The ongoing violence faced by Israelis and Palestinians has brought strong student voices on the Washington University campus forward, with Facebook posts, rallies and more.
Standing on the Green Line that divides Israel proper from the West Bank was not how I imagined the most impactful moment of my 12th-grade Israel trip. Yet, upon arriving and spending time in the world’s only Jewish state, I found myself more drawn to the modern political and social context surrounding Israel than its equally important foundations.
Two Israeli soldiers spoke in Seigle Hall on Sunday about their lives as Israelis and the Arab-Israeli conflicts as a part of the StandWithUs tour, hosted by Washington University’s Students for Israel.
I wish I could focus on how great the program was, but instead I must address anti-Israel protesters who came to the event with the intent to cancel it. A member of the Washington University faculty, graduate students and others from the St. Louis community came to the event late and began yelling at the speakers.
A series of emails relating to the “Ferguson to Ayotzinapa to Palestine” event reveal that the Missouri History Museum’s cancellation of the panel followed a member of the Jewish Community Relations Council of St. Louis (JCRC) bringing the event to the attention of Frances Levine, the museum’s president.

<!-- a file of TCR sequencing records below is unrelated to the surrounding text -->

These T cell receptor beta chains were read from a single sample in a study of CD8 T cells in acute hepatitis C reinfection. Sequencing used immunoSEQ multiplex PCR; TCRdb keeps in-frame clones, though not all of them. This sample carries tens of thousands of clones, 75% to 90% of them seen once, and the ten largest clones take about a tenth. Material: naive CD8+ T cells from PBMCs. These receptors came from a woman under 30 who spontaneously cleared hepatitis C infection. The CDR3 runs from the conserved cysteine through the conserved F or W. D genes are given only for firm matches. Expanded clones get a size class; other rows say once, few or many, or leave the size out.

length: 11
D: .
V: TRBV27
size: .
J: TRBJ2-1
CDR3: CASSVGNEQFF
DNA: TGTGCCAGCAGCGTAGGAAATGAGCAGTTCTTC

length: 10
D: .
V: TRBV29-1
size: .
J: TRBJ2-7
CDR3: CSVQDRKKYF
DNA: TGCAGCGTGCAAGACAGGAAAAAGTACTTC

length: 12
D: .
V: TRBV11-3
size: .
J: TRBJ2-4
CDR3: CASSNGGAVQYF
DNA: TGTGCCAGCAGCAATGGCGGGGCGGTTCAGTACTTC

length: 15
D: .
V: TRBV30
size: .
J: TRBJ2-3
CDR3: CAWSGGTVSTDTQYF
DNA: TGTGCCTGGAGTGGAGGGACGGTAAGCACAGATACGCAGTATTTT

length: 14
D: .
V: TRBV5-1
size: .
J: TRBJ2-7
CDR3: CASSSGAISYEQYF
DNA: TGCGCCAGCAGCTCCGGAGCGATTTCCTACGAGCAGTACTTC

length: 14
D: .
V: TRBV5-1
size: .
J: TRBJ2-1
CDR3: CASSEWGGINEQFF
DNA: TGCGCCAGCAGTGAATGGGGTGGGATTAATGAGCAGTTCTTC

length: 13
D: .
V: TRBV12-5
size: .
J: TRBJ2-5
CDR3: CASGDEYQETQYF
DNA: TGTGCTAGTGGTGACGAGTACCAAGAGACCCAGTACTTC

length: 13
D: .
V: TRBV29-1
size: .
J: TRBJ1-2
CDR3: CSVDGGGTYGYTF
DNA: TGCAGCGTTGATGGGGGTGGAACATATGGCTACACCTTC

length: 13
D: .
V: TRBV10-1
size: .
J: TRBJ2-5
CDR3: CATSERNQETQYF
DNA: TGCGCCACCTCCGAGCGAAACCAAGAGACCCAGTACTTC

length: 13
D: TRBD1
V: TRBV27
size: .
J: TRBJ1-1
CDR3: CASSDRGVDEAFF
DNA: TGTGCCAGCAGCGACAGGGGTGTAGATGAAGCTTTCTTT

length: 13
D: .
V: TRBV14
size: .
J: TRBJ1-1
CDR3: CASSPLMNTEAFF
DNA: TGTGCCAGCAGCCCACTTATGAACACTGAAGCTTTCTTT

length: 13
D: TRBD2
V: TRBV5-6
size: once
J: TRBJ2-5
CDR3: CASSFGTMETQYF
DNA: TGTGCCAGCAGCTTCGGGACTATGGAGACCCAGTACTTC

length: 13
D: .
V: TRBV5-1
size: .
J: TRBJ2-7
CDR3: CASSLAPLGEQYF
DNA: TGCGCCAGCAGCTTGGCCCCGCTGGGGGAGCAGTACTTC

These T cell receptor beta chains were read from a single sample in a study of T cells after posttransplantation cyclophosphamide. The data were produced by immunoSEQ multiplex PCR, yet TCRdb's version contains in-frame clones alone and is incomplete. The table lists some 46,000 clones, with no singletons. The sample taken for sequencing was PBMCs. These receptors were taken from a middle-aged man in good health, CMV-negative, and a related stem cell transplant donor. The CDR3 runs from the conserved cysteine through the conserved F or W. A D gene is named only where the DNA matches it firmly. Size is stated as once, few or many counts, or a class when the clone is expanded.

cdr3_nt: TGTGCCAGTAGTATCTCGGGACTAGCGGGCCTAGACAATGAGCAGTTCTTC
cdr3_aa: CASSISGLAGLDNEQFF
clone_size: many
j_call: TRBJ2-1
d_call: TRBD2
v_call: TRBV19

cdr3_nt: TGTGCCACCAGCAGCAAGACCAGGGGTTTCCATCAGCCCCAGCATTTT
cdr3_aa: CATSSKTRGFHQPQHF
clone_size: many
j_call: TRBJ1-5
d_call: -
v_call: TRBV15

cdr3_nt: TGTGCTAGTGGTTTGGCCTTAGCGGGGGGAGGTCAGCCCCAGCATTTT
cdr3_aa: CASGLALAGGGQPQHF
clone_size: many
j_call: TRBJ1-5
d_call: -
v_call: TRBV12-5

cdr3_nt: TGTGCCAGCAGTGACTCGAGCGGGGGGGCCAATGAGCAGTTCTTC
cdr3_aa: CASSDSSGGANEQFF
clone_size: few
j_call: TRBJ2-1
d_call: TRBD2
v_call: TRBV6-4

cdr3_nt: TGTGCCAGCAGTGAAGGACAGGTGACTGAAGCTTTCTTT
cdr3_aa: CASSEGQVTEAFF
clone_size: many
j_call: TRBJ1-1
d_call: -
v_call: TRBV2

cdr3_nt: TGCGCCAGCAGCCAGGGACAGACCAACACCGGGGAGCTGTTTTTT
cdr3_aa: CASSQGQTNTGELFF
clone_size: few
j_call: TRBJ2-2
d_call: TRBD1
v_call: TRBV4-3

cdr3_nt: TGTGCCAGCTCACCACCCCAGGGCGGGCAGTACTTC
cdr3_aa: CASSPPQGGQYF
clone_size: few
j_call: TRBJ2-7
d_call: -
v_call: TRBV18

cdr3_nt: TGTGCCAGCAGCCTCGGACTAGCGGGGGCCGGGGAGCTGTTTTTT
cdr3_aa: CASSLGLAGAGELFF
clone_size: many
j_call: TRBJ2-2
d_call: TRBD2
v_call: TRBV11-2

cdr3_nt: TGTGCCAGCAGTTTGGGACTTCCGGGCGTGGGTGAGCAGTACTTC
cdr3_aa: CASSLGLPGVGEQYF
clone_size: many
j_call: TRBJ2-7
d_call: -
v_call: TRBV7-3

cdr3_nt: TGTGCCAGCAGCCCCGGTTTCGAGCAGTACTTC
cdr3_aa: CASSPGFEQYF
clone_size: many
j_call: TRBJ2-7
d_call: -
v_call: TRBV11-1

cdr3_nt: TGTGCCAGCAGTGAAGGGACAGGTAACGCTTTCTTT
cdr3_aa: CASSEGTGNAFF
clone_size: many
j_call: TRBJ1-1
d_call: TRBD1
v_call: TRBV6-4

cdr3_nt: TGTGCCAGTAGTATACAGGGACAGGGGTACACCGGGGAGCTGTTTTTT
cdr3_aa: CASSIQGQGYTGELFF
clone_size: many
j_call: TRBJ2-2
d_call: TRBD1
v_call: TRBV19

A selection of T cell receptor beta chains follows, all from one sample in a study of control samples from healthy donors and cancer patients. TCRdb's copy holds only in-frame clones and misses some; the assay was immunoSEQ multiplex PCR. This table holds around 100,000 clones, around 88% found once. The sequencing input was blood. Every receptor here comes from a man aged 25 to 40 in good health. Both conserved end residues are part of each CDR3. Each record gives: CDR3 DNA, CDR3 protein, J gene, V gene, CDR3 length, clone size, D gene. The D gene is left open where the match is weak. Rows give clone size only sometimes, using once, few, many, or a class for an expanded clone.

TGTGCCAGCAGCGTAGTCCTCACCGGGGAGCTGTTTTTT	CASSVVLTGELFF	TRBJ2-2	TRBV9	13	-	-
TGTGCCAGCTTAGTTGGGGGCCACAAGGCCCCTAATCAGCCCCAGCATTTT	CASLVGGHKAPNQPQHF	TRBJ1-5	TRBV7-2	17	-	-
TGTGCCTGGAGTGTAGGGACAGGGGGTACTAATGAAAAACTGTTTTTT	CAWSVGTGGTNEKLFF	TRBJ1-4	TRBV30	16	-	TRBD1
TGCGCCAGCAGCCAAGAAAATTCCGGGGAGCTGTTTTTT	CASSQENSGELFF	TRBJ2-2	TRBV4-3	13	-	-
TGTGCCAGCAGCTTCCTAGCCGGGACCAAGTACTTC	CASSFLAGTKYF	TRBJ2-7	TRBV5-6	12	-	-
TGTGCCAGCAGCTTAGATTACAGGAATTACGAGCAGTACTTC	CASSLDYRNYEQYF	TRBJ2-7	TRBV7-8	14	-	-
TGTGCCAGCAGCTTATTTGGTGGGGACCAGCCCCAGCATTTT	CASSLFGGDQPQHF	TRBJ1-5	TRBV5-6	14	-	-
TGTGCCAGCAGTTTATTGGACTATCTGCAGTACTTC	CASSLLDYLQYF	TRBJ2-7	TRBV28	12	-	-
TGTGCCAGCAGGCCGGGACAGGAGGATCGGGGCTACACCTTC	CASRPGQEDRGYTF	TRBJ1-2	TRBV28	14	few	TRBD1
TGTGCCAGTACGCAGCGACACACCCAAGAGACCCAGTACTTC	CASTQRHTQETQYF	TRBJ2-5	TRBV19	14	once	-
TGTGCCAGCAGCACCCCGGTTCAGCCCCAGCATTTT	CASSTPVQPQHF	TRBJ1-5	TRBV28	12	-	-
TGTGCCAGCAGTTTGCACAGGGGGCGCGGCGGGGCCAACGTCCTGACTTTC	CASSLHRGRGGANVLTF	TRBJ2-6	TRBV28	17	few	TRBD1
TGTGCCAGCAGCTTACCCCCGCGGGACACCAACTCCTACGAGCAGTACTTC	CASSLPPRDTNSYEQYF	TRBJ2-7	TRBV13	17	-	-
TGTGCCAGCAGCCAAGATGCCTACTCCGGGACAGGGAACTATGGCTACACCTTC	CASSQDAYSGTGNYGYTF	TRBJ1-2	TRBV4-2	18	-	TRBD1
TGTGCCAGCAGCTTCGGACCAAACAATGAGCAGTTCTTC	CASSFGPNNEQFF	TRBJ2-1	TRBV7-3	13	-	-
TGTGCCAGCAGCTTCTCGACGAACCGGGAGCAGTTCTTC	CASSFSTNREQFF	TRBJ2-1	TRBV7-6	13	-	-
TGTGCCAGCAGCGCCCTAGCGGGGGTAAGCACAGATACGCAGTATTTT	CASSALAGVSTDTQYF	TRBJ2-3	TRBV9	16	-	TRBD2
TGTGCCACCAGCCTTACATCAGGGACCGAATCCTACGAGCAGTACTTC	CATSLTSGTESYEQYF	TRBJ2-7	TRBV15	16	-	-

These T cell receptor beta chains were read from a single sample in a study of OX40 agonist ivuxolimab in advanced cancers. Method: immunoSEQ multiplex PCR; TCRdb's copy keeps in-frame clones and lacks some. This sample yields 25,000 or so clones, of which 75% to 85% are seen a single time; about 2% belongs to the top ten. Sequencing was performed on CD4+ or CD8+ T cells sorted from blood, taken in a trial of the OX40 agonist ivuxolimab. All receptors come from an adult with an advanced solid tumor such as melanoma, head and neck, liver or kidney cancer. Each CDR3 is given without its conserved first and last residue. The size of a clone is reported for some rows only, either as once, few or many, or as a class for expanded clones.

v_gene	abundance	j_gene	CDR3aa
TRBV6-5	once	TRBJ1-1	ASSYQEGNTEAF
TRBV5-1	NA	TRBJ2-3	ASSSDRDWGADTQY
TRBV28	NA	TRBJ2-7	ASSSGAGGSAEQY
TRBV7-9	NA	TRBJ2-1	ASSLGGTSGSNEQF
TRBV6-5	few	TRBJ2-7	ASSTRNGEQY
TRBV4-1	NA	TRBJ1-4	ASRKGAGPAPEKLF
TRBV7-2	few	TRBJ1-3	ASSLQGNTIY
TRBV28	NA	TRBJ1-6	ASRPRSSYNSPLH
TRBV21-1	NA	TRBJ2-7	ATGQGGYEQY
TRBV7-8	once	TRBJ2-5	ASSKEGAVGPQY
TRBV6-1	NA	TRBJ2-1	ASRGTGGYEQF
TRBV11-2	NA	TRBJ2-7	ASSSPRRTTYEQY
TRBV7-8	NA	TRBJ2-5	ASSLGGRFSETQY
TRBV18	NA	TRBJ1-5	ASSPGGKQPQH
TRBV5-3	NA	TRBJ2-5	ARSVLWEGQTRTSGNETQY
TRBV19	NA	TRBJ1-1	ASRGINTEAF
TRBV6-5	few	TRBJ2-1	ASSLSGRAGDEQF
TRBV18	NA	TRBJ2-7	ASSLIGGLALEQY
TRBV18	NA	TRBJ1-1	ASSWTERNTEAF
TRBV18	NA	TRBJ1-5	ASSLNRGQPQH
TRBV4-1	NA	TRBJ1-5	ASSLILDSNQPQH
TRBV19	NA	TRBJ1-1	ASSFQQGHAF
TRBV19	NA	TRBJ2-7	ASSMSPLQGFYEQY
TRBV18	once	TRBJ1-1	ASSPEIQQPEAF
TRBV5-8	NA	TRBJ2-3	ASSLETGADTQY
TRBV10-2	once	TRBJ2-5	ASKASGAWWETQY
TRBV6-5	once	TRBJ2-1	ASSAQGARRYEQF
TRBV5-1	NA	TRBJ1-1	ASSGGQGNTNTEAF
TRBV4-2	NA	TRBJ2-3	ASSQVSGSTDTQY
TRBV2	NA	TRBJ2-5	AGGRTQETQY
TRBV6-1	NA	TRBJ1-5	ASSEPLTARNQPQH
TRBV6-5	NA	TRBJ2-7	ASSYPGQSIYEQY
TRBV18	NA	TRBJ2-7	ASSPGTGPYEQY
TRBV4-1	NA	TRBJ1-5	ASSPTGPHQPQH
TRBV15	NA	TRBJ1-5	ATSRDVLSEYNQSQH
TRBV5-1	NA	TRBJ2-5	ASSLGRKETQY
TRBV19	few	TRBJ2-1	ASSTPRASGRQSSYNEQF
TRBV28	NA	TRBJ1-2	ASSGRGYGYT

The topic is certainly heated, but institutions must make an honest effort to handle it, and that includes Wash. U. The question is whether we are capable of listening to voices in a context that also represents their narrative.
With growing ties between #BlackLivesMatter and Palestine, the Anti-Defamation League and other groups are reviving a deliberate campaign of selective history: relegating the solidarity between black and Palestinian liberation movements—past and present— to taboo memory.
Instead of the intended panel discussion on Thursday, planners organized a rally outside the museum. Under the #SelectiveHistory banner, which protesters of the museum’s decision used on social media last week, a wide variety of around 75 attendees showed up to the changed event, which still included speakers from the four groups.
I am puzzled and concerned that in a recent article Student Life senior editors Zach Kram and Megan Magray referred to the Occupied Palestinian Territories as “contested land.”
Beyond mere optics, the museum is indeed engaging in selective history by denying a connection between the social movements in Ferguson and Mexico with those occurring in Palestine.